That's a little scary, I have had a .049 become disassociated with it's mount once or twice, but anything larger, watch out. Smile

Yes, these cast McCoy's use a open ported cylinder liner that is free to move inside the casting.  When I removed the head I had to clean off the circle of rust at the top of the cylinder using 0000 steel wool and a light oil.

I thought I could just remove the piston but when pushing on the con rod the cylinder itself came up.  Amazing that it did as it was coated with caster goo.  I cleaned it up, again with fine steel wool and oil (I never sandblast the inside of cylinders) and replaced the piston from the bottom up.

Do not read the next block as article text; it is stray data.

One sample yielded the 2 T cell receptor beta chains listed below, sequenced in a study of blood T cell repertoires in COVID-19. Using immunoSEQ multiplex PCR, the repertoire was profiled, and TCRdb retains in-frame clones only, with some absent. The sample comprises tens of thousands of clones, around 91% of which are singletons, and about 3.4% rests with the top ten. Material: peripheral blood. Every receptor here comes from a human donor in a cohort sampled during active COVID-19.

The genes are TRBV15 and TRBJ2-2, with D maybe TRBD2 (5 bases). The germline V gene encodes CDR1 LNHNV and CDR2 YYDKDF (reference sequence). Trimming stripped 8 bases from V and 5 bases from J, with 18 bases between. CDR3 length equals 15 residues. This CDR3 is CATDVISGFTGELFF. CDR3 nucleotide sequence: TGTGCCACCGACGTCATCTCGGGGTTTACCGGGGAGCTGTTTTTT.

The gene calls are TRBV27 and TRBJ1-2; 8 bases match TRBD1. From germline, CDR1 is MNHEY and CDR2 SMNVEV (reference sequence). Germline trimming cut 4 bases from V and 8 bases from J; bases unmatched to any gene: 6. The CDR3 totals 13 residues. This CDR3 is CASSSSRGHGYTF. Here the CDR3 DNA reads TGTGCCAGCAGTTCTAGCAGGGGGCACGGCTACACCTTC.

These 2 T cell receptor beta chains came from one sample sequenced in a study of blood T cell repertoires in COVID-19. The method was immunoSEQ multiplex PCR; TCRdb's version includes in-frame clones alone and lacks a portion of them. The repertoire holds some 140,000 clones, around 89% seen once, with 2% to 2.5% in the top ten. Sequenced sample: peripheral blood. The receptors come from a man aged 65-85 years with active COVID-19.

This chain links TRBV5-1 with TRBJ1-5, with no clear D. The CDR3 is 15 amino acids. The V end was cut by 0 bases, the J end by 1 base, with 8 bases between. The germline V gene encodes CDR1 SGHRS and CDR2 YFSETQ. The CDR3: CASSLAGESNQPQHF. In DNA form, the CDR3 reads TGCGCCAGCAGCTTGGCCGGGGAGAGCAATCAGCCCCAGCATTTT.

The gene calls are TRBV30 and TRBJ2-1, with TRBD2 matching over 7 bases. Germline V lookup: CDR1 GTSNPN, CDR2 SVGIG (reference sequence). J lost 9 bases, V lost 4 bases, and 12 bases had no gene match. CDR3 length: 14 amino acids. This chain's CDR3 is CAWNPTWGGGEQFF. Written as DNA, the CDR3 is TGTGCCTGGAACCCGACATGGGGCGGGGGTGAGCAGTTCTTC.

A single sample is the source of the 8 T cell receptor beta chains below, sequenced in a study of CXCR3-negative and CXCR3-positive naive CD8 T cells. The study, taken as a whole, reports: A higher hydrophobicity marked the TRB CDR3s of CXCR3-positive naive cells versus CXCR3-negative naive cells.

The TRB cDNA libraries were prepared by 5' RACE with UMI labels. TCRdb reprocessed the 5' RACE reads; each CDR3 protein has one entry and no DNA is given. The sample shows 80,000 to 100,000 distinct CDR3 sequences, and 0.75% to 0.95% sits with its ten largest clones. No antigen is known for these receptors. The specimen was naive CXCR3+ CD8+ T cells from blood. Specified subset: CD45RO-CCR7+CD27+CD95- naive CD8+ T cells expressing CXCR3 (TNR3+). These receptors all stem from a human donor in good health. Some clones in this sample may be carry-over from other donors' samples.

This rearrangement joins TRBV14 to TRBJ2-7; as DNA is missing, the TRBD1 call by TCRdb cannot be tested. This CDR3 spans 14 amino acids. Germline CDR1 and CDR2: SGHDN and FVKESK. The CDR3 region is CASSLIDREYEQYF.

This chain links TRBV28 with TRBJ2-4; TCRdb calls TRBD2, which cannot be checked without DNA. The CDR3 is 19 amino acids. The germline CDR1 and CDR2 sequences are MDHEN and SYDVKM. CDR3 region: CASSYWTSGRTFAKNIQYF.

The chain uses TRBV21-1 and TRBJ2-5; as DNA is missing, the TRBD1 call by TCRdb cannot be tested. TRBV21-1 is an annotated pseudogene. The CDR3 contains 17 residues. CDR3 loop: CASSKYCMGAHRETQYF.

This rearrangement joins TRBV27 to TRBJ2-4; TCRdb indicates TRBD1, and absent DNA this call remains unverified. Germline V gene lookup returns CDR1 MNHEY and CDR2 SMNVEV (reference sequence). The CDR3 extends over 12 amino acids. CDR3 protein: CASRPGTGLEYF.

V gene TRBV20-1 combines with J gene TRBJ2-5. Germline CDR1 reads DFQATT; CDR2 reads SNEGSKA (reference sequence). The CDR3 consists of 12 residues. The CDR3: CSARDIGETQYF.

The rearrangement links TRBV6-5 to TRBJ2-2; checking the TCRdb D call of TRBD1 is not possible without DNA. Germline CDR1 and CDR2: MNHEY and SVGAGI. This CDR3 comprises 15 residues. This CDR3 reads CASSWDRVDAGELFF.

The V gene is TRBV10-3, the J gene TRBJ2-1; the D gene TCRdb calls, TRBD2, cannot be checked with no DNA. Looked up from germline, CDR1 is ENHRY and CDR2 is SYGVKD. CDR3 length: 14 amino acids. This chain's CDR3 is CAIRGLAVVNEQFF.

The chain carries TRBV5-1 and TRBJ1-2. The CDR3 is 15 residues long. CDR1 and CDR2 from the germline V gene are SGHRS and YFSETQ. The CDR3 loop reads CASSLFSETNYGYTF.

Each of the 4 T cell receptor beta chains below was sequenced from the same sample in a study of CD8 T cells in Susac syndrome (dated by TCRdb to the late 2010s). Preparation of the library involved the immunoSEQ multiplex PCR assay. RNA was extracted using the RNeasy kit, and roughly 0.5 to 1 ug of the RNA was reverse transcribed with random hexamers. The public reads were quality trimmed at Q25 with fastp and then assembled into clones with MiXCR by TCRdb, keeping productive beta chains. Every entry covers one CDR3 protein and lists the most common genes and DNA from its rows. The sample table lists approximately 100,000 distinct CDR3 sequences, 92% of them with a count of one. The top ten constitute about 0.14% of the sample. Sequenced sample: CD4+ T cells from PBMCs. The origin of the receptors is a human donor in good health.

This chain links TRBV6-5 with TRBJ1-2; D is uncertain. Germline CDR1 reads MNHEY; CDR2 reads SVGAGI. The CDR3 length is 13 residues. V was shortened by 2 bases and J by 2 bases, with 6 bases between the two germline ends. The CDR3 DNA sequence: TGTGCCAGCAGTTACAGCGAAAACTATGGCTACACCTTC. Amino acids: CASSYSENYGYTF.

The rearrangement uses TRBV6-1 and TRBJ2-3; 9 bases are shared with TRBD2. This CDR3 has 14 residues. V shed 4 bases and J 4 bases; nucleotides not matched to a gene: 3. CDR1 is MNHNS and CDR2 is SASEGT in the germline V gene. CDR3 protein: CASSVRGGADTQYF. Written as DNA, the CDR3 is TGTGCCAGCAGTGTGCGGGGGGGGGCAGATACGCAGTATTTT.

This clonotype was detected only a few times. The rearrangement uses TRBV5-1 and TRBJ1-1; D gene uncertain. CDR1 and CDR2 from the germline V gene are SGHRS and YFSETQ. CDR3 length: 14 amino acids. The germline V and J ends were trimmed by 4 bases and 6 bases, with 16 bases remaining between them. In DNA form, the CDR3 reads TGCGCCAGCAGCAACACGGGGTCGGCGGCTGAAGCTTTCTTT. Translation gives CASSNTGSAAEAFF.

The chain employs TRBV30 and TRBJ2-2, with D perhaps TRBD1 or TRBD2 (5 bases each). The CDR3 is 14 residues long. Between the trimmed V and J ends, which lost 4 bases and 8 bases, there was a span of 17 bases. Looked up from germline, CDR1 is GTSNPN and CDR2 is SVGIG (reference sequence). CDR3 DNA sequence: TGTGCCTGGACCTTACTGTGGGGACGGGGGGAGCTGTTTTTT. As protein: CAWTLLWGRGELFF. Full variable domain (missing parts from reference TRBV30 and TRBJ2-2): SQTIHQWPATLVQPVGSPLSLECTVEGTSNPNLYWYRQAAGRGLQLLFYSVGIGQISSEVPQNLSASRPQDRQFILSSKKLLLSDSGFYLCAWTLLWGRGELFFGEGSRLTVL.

I had remembered that the liners exhaust port was higher than the intake, but still got it wrong when reinstalling it.  I had to remove the head again and spin it 180. Looks like I should do the same on that needle valve assembly, although it works in either direction it's easier to adjust without the sxhaust burning your fingers. Smile

I have read that age of these McCoys can be determined somewhat by the needle valve clip, early ones were made of brass/bronze, later steel.  I have both.  

I'm not sure my budget includes the early McCoy RR models.  But there are some nice ones on sale on ebay.
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Post  gcb on Thu Jun 18, 2015 2:57 pm

I seem to remember another difference is that the crankcase on the Lightening Bolt one has a Bronze bearing while the standard one does not. This is from memory and may not be true.